Last week, we began our discussion of the conscience with a definition of what the conscience is, its role is and presence in all people. The conscience is different than the Holy Spirit in Christians. This week we’ll discuss how the conscience actually works. How Does Your Conscience Work?
Our conscience works in conjunction with our souls, and I’m going to show you how.
“May God himself, the God of peace, sanctify you through and through. May your whole spirit, soul and body be kept blameless at the coming of our Lord Jesus Christ. The one who calls you is faithful and he will do it.” –1 Thessalonians 5:23-24–
God’s desire for us as Christians is to be Sanctified or made holy, “through and through” or “in every way.” What does that mean? God wants us to be completely committed to Him in every way… in every part of our humanity: body, soul and spirit. Here’s how that works: don’t miss this!
We win or lose the battle of holiness in our soul. 1 Peter 2:11 tells us: “Dear friends, I urge you, as aliens and strangers in the world, to abstain from sinful desires, which war against yoursoul.”
The soul is the battlefield of good and evil. Well…. what is your soul? Your soul includes your mind, emotions and will (Deuteronomy 4:29; 6:4; etc.). It consists of what you think, what you feel, and what you do. And if we are going to become holy, we’ve got to win that battle in the soul.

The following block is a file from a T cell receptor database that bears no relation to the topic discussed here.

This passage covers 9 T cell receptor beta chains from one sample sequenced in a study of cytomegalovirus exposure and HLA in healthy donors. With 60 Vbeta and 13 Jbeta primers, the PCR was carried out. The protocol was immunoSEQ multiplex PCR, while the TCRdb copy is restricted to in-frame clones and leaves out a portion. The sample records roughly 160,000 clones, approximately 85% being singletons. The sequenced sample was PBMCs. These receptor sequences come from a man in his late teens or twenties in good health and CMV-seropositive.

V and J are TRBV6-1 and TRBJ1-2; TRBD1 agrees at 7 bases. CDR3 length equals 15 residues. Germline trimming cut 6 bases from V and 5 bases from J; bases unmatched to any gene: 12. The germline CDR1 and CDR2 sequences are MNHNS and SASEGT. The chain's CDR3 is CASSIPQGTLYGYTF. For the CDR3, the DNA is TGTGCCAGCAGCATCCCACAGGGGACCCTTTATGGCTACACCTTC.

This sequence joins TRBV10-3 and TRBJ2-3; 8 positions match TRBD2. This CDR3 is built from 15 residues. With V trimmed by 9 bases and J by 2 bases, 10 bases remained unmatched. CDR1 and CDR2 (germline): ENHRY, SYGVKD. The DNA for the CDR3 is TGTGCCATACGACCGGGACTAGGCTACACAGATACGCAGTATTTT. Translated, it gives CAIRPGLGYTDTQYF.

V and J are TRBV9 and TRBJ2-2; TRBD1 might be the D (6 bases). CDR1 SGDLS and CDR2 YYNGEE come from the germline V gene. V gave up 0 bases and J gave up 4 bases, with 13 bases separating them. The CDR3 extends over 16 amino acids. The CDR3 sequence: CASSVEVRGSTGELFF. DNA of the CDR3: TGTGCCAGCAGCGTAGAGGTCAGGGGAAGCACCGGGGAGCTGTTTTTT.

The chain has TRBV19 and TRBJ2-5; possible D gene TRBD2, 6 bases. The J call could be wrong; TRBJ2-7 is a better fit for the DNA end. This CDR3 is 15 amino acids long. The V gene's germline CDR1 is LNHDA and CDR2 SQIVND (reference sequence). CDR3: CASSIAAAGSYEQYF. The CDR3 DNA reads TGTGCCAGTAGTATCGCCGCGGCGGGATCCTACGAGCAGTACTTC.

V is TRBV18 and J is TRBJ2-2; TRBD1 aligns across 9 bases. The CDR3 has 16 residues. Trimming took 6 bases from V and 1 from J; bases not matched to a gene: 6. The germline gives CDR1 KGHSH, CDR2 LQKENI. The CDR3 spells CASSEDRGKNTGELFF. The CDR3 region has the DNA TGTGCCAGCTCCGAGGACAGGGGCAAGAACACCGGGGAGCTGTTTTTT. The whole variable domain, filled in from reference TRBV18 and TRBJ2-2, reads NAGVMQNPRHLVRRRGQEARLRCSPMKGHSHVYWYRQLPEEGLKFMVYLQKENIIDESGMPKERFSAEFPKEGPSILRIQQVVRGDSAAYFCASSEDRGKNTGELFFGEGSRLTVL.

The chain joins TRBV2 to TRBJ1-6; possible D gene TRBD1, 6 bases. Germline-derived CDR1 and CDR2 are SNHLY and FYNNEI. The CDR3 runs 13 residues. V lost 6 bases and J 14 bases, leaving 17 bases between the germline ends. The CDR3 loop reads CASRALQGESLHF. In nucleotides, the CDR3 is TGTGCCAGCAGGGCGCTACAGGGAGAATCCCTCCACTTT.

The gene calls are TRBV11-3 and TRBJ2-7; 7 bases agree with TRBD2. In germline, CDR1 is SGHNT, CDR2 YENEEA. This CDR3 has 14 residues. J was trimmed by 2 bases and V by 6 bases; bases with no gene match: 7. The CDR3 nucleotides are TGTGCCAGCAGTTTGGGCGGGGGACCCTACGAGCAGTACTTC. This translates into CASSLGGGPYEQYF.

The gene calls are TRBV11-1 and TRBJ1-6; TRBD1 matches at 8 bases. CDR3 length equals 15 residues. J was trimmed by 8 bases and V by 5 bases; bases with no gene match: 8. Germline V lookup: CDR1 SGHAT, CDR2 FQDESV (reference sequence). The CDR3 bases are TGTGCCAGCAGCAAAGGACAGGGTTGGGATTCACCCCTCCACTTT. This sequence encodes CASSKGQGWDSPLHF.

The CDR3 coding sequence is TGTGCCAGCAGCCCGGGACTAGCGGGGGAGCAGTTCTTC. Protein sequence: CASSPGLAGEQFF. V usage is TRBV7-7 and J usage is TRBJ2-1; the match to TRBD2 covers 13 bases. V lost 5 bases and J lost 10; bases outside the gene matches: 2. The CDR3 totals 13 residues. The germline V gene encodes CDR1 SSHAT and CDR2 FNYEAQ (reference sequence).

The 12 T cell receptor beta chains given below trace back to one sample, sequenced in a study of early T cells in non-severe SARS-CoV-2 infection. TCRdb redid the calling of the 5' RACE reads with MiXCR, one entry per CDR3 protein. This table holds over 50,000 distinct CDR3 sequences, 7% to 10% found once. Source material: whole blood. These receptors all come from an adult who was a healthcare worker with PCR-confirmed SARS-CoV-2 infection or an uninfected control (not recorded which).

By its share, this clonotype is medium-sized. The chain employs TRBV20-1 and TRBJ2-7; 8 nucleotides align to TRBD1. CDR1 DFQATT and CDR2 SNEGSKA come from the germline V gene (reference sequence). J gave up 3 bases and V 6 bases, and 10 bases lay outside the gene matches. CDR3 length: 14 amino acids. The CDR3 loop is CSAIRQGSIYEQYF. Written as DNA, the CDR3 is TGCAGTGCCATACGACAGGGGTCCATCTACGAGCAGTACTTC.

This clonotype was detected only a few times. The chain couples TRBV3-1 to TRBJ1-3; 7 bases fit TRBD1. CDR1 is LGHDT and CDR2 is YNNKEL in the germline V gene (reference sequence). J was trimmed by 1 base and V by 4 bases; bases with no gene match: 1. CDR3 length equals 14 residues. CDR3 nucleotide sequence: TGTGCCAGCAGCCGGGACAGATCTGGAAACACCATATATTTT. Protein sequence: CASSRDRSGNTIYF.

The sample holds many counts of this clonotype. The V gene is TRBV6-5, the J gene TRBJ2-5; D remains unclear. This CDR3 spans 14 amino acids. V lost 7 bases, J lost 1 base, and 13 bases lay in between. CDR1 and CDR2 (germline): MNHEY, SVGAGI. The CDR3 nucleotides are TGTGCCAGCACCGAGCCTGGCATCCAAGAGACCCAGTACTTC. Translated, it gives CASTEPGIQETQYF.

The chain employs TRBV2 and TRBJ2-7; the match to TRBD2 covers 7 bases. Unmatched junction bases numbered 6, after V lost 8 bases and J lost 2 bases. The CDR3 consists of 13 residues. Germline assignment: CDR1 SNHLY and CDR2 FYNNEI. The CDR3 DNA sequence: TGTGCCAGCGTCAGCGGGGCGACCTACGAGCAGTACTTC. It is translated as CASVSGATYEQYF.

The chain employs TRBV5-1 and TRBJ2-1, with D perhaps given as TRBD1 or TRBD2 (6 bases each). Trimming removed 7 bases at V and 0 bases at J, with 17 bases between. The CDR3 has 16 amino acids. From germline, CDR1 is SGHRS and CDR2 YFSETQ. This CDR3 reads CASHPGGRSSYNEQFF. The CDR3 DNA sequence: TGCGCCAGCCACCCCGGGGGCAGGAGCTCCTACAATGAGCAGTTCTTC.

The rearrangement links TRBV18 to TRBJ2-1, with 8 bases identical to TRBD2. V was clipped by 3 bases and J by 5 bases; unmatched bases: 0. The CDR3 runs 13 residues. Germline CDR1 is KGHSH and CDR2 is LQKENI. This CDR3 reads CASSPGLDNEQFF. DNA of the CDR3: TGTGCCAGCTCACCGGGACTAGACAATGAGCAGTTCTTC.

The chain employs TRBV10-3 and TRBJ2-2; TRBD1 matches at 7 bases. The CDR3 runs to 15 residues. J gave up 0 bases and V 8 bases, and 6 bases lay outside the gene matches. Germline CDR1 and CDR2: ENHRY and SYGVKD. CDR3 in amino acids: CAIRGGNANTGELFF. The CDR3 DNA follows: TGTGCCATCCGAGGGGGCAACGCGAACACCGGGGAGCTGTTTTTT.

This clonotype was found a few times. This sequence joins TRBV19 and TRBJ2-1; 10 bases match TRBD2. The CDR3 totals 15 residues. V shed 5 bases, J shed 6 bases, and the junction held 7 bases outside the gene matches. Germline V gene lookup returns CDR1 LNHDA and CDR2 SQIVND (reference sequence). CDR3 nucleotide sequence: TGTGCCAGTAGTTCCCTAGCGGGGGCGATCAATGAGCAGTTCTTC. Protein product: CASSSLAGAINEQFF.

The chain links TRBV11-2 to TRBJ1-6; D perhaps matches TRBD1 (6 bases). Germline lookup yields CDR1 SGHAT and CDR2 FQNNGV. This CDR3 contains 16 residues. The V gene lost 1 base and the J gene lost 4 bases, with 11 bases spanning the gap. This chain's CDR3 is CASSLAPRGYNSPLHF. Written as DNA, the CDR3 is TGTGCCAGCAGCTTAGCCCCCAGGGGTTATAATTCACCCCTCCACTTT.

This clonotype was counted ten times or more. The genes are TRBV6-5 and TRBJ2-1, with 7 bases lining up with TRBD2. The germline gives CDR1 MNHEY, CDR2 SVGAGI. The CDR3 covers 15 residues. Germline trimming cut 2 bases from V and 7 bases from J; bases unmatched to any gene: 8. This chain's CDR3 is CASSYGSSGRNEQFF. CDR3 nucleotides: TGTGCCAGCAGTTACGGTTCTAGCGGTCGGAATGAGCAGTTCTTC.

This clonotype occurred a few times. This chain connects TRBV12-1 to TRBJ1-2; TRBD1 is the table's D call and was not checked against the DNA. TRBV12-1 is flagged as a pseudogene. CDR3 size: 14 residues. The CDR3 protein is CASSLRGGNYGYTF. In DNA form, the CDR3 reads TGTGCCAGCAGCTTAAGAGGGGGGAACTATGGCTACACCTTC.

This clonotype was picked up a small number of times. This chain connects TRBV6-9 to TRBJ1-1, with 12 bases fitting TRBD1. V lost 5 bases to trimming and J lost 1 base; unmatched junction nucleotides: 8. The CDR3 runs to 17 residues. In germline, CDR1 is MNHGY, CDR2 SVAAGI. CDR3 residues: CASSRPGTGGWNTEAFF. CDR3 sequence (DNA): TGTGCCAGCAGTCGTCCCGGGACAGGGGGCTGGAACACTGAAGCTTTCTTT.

If we THINK like God wants us to, FEEL like God wants us to and DECIDE how God wants us to, then we’ll become holy. If we don’t THINK, FEEL and MAKE DECISIONS like God wants, we’ll stay carnal and live unhappy, defeated Christian lives. The problem: There’s a war going on inside of us!
In our bodies, bodily appetites want us to sin. Our spirit wants us to be holy. And our souls are trapped in the middle, fighting a battle. Here’s how the Apostle Paul explained it in Romans 7:21-23:“When I want to do good, evil is right there with me. For in my inner being I delight in God’s law; but I see another law at work in the members of my body, waging war against the law of my mind (in the soul) and making me a prisoner of the law of sin at work within my members.
As you know from personal experience, we want to fight the good fight, but sometimes our soul has a hard time doing the right thing without some help. That’s a reason that God gave us a conscience. When we’re faced with a decision and the battle begins: Thoughts go through your mind. Feelings go through your emotions. And options are presented to your will and your will makes a choice, good or bad. That’s why God gave us a conscience: To help encourage us to do the right thing. As your will is making a decision, your conscience kicks in to help you. That’s why every decision you make triggers a response from your conscience: When we consistently make good decisions, our conscience defends us— and we feel joy, self-respect, peace, happiness and dignity. It feels good. It’s what the Bible calls a good/clear conscience (Hebrews 13:18; 1 Peter 3:16-21). When we consistently make bad decisions and violate our internal standard of right and wrong, our conscience accuses us— and we feel a sense of shame, regret, disgrace and fear. Those bad feelings are what God is using to convict us, so we’ll live the way He wants us to. It’s what the Bible calls a guilty conscience (Hebrews 10:22). That’s how your conscience works.